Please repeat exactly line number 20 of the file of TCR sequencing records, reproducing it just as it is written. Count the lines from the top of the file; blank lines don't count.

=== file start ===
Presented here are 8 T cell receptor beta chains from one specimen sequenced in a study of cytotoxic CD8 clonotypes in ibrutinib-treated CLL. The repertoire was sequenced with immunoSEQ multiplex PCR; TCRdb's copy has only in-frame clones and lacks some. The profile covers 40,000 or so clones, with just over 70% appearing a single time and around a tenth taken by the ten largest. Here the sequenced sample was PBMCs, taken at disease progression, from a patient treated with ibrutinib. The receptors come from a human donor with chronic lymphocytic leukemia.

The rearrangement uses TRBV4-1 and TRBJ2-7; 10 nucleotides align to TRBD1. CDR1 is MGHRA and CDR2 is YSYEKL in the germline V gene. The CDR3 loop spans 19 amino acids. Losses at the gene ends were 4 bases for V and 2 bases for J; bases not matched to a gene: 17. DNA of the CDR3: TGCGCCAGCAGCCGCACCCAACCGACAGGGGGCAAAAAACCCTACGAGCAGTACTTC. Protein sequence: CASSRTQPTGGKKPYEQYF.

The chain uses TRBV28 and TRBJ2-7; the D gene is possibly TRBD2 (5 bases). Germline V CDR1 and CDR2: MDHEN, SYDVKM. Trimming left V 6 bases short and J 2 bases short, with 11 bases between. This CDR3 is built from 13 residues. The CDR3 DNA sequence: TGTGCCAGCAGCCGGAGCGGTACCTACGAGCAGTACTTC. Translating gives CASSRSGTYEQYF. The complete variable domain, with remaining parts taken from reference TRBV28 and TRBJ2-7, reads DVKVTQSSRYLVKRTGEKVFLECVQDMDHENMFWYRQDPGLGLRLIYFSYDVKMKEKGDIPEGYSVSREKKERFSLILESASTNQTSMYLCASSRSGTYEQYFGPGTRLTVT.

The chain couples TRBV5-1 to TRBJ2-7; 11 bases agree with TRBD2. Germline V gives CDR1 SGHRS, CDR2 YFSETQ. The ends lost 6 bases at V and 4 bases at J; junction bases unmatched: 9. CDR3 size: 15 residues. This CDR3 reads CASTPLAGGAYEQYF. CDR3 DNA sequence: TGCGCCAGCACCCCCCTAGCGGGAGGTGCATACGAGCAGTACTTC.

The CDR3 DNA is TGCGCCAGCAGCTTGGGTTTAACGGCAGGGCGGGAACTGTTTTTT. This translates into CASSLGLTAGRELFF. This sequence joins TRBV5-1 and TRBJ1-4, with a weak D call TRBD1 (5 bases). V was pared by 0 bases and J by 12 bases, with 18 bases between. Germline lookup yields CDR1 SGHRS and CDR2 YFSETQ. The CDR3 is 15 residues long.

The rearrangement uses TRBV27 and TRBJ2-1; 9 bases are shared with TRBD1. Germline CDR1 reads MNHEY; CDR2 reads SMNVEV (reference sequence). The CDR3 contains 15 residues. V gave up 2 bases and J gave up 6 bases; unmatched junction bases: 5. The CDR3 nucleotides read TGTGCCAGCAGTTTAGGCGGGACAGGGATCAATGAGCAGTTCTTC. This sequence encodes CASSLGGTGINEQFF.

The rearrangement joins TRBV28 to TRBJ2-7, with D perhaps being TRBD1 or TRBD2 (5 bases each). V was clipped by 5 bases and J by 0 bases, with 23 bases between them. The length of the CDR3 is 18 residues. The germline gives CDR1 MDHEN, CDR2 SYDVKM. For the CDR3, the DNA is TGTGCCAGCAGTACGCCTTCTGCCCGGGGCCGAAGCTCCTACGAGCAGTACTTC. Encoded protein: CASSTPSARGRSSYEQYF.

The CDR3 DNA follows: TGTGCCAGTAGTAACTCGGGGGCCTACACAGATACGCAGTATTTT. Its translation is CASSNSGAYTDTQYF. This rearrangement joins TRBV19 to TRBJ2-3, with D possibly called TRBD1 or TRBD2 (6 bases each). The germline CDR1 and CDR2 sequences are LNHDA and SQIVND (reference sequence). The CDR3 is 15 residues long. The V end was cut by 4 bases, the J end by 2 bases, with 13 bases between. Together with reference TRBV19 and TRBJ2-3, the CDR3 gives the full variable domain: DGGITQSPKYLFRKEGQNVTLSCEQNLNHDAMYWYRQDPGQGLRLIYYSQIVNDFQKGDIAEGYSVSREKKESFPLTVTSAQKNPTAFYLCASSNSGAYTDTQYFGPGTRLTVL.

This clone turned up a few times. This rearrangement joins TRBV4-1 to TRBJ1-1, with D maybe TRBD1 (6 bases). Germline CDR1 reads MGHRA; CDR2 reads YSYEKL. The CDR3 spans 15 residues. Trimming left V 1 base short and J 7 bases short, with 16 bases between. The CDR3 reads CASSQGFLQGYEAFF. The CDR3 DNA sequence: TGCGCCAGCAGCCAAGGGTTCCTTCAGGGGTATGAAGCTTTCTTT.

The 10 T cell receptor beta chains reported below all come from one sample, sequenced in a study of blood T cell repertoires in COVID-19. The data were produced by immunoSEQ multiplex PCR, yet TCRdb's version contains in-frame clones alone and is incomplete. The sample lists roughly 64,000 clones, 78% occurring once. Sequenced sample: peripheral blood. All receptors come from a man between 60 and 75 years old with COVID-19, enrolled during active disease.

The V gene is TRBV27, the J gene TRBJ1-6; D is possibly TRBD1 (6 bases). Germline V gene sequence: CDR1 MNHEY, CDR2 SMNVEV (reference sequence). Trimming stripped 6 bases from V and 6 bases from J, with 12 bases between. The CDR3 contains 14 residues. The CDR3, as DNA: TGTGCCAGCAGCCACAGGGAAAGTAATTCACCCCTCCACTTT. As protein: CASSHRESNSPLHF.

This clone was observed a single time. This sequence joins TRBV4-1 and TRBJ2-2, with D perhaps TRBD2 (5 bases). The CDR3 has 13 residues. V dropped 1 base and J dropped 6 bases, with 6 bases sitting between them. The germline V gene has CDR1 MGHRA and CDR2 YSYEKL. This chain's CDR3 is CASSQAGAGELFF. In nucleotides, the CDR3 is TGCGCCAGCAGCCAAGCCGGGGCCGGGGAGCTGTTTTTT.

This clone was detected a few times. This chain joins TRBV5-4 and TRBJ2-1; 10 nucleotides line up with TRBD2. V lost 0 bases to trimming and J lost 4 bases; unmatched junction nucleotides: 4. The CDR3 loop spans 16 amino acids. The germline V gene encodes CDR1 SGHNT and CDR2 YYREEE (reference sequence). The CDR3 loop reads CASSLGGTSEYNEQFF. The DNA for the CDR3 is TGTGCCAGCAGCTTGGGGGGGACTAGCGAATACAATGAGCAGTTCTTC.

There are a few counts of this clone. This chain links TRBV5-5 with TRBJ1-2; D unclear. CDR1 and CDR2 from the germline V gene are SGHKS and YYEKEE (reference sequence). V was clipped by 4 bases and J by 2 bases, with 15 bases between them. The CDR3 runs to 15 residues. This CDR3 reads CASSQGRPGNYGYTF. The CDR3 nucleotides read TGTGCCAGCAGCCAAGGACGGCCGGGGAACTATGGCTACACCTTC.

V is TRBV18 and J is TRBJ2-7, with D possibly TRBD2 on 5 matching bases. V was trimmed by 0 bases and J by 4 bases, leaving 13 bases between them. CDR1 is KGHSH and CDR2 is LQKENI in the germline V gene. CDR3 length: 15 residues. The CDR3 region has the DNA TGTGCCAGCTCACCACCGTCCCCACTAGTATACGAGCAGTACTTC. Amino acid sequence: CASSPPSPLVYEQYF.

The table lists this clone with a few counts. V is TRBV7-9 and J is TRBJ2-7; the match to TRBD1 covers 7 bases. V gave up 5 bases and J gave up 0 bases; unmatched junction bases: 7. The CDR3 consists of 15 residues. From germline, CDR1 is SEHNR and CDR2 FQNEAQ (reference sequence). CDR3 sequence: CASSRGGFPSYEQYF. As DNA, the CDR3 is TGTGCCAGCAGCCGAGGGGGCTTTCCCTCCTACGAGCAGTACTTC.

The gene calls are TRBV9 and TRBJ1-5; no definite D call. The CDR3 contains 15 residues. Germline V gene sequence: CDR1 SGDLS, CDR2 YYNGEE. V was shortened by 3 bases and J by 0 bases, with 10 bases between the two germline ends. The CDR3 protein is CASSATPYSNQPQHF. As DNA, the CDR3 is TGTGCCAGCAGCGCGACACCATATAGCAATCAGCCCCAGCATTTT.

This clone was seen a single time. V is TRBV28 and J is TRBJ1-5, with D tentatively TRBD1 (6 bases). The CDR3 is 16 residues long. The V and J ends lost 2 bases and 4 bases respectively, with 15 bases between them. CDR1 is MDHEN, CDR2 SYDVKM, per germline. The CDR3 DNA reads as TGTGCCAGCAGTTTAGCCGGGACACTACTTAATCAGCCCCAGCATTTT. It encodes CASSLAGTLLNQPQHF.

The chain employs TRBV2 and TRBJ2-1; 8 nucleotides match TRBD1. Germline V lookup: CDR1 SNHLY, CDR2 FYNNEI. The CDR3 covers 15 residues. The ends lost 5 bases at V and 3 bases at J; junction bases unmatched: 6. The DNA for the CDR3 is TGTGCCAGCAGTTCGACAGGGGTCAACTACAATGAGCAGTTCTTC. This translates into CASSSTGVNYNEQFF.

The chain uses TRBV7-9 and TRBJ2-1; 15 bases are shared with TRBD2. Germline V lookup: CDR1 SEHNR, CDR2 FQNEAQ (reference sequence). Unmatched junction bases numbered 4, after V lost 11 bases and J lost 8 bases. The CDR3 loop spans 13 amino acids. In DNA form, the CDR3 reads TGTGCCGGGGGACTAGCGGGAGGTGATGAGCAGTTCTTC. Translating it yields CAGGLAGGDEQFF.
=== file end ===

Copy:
The chain uses TRBV7-9 and TRBJ2-1; 15 bases are shared with TRBD2. Germline V lookup: CDR1 SEHNR, CDR2 FQNEAQ (reference sequence). Unmatched junction bases numbered 4, after V lost 11 bases and J lost 8 bases. The CDR3 loop spans 13 amino acids. In DNA form, the CDR3 reads TGTGCCGGGGGACTAGCGGGAGGTGATGAGCAGTTCTTC. Translating it yields CAGGLAGGDEQFF.